Procrastinator’s Links about Budapest

This week I’ll focus on online resources about the cities we’re visiting that might be useful to choir members. Personally, I’ve never visited any of these locales before, but I also haven’t had time to do research and read guidebooks. Suddenly I realized that there’s less than a week to go, and I know very little about these cities, so I’ve been doing a little internet searching to get oriented. Here are a few potentially helpful resources:

  • Lonely Planet iPhone App – At $5.99 for the app, it’s not exactly cheap, but this looks like it might be a handy resource while walking around the city. Commenters note that the offline map is useful. On a related note, if you have an iPhone and want to bring it with you to use on WiFi but not 3g, here’s a site with specific details for how to set your iPhone to turn off cellular data.
  • Orientation to Budapest (Frommer’s) – A brief history and geography of Budapest. Includes basics about Budapest neighborhoods, as well as a primer on things like Hungarian street-naming practices. For instance, did you know that Budapest is divided into 23 districts? Or that the word “utca” means “street” in Hungarian?
  • Restaurant Basics (Frommer’s) – Info about dining in Budapest. In particular, I found the information about payment to be interesting. For instance, according to the guide, restaurant-dining tends to be more leisurely than we may be used to. In addition, tipping is also different, with 10% being the customary amount, if it is not already included in the bill.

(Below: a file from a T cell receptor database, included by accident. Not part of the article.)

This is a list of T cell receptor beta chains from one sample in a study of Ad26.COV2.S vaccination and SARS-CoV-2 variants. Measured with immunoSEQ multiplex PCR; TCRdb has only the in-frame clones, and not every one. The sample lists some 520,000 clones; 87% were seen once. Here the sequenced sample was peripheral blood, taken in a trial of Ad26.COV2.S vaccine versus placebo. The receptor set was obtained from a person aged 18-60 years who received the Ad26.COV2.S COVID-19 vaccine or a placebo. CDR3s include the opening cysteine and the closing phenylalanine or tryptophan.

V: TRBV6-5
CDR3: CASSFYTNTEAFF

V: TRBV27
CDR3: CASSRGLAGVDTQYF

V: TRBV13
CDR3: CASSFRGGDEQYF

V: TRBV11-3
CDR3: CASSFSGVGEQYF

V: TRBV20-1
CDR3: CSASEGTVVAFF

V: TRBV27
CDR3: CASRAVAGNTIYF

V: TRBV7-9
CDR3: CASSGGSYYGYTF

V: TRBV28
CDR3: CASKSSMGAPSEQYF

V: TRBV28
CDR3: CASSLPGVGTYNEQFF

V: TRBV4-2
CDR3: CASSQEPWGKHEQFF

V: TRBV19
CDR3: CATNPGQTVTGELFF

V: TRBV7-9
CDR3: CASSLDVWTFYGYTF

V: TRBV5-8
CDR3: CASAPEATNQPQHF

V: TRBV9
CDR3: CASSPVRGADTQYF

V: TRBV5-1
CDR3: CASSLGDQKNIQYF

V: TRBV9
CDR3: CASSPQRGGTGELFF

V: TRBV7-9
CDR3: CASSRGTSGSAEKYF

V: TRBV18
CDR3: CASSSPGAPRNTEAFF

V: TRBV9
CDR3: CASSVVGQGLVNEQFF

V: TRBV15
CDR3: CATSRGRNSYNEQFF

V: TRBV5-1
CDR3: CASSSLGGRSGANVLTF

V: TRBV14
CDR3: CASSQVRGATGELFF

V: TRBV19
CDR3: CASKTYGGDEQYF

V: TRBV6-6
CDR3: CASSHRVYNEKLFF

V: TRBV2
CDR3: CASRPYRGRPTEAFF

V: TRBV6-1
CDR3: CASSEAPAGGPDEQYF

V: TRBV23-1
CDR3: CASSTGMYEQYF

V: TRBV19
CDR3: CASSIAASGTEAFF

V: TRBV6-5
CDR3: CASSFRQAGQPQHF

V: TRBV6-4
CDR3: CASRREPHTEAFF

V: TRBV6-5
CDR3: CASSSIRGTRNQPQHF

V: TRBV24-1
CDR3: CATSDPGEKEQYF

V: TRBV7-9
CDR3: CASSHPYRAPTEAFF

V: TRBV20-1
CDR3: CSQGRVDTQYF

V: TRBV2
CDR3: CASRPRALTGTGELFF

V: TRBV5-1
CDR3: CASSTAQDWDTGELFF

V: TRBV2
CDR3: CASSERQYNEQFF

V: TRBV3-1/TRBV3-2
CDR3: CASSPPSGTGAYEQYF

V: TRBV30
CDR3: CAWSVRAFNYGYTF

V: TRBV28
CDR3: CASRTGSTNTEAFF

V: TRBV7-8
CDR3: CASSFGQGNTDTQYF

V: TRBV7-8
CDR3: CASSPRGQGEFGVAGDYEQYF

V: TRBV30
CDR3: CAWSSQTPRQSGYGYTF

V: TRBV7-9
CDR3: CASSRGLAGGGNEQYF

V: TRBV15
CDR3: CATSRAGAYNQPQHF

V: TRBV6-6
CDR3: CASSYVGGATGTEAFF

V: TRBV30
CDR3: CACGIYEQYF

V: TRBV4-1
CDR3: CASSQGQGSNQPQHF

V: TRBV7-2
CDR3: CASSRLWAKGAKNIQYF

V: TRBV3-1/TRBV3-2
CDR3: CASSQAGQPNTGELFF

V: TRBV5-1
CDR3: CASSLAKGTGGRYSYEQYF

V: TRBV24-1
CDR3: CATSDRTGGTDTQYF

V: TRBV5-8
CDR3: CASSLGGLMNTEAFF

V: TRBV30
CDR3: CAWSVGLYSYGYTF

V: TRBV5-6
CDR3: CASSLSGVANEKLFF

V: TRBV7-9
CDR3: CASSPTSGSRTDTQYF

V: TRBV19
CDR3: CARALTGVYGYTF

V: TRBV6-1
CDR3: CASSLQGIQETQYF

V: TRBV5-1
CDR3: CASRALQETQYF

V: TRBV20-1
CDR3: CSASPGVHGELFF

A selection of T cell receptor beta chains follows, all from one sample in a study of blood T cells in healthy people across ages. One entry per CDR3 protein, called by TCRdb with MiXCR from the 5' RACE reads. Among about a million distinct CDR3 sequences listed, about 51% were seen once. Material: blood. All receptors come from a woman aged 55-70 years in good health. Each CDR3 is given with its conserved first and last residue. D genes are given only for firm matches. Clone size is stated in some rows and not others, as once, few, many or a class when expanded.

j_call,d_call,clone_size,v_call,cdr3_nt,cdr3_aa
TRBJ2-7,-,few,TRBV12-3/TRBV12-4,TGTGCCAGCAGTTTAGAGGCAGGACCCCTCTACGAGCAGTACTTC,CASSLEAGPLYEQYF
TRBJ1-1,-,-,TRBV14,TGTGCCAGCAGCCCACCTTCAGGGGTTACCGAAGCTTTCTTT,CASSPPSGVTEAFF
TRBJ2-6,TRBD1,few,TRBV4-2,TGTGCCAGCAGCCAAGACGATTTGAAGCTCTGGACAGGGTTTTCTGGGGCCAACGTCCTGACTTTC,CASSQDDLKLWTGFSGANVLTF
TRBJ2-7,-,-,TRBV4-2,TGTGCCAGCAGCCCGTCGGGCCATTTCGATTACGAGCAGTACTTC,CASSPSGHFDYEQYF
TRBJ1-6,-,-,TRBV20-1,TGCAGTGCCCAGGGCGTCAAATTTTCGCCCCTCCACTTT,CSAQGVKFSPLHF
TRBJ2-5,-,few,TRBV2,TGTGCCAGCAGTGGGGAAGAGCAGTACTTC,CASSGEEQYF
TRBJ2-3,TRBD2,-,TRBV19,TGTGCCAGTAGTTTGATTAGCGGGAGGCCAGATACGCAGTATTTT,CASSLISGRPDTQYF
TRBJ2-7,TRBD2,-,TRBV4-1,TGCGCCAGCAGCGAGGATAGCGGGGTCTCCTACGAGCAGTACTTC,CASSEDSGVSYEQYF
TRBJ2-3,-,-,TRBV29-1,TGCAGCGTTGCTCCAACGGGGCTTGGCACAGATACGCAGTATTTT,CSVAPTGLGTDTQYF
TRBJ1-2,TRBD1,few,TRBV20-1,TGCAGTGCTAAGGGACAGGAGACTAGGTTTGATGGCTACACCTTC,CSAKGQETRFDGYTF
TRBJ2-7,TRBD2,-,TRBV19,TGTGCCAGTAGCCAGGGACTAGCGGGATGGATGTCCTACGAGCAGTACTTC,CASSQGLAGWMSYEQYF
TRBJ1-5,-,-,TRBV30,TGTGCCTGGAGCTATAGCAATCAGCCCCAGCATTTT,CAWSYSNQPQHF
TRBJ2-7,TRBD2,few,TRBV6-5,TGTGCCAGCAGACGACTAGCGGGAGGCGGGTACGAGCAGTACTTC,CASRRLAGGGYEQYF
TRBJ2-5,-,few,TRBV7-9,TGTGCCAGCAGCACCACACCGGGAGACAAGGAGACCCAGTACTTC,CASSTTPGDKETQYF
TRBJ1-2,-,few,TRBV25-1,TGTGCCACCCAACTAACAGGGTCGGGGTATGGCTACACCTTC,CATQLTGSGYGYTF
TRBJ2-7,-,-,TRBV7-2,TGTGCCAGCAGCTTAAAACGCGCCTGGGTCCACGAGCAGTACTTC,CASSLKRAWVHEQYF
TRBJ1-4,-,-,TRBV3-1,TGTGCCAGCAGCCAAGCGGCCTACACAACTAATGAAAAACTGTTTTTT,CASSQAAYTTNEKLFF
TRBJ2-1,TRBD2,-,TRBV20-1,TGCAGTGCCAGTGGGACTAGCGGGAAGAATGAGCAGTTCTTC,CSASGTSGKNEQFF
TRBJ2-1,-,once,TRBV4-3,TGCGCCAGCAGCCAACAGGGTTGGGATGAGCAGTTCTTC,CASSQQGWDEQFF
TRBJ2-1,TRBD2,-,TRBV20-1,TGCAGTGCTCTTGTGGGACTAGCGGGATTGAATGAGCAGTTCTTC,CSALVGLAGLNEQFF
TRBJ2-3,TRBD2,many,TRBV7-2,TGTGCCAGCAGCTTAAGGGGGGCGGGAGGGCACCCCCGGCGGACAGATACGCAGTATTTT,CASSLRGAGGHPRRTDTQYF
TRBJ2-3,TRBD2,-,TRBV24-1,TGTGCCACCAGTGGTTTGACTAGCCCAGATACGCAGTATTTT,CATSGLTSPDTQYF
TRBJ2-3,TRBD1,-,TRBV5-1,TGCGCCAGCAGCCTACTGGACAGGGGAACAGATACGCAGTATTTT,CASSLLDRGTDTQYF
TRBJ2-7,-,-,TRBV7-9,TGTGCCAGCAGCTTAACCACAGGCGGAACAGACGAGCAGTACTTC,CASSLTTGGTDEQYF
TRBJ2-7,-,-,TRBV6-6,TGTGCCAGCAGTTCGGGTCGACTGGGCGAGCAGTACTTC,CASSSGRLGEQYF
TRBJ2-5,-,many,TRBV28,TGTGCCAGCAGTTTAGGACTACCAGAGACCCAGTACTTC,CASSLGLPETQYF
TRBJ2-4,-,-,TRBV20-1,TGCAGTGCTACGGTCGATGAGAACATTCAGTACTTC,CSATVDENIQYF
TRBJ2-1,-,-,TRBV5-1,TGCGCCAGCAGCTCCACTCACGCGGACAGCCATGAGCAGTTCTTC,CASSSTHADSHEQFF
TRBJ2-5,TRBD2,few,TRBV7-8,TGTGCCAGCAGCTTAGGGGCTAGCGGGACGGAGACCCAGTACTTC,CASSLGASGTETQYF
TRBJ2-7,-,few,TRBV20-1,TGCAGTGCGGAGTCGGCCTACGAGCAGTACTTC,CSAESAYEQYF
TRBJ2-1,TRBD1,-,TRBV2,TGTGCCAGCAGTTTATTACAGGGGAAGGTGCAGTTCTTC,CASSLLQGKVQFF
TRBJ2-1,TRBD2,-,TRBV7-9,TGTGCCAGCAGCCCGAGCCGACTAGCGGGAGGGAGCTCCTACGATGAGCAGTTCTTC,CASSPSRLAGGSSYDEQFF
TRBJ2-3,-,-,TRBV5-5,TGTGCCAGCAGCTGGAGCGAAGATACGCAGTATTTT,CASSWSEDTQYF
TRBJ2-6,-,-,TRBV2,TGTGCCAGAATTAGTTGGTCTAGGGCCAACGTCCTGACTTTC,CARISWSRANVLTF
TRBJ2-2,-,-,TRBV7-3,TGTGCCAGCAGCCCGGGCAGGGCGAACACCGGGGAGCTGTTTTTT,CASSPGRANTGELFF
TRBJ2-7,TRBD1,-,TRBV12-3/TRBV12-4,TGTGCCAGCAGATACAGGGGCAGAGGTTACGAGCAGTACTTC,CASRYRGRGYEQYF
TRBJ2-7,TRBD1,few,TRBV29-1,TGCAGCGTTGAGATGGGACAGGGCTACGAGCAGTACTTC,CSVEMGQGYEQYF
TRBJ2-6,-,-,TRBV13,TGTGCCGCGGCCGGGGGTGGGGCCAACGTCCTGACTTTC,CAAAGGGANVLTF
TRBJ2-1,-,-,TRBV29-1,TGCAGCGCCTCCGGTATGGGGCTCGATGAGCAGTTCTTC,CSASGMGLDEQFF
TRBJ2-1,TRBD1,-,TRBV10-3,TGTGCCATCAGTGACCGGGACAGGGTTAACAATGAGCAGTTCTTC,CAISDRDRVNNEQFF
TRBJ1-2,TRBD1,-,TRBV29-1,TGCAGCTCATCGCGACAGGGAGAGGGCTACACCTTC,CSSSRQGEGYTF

• Lonely Planet Budapest Guide – a website with lots of information about the city, what to do and see, where to eat, etc.
  • Budapest Top 10 Lists – Concise lists of Budapest highlights in a variety of categories.
  • Hotel Novotel Congress – Our hotel’s website is here. You can also see  more information about the hotel’s location on Google Maps.

I hope that some of these sites prove helpful to you. Have you found any good online resources about Budapest yourself? If so, please share it in a comment!

It’s hard to believe the trip is coming up so quickly, but this time next week we will already be leaving Budapest and on our way to Ljubljana!

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Women’s Voices, Women’s Music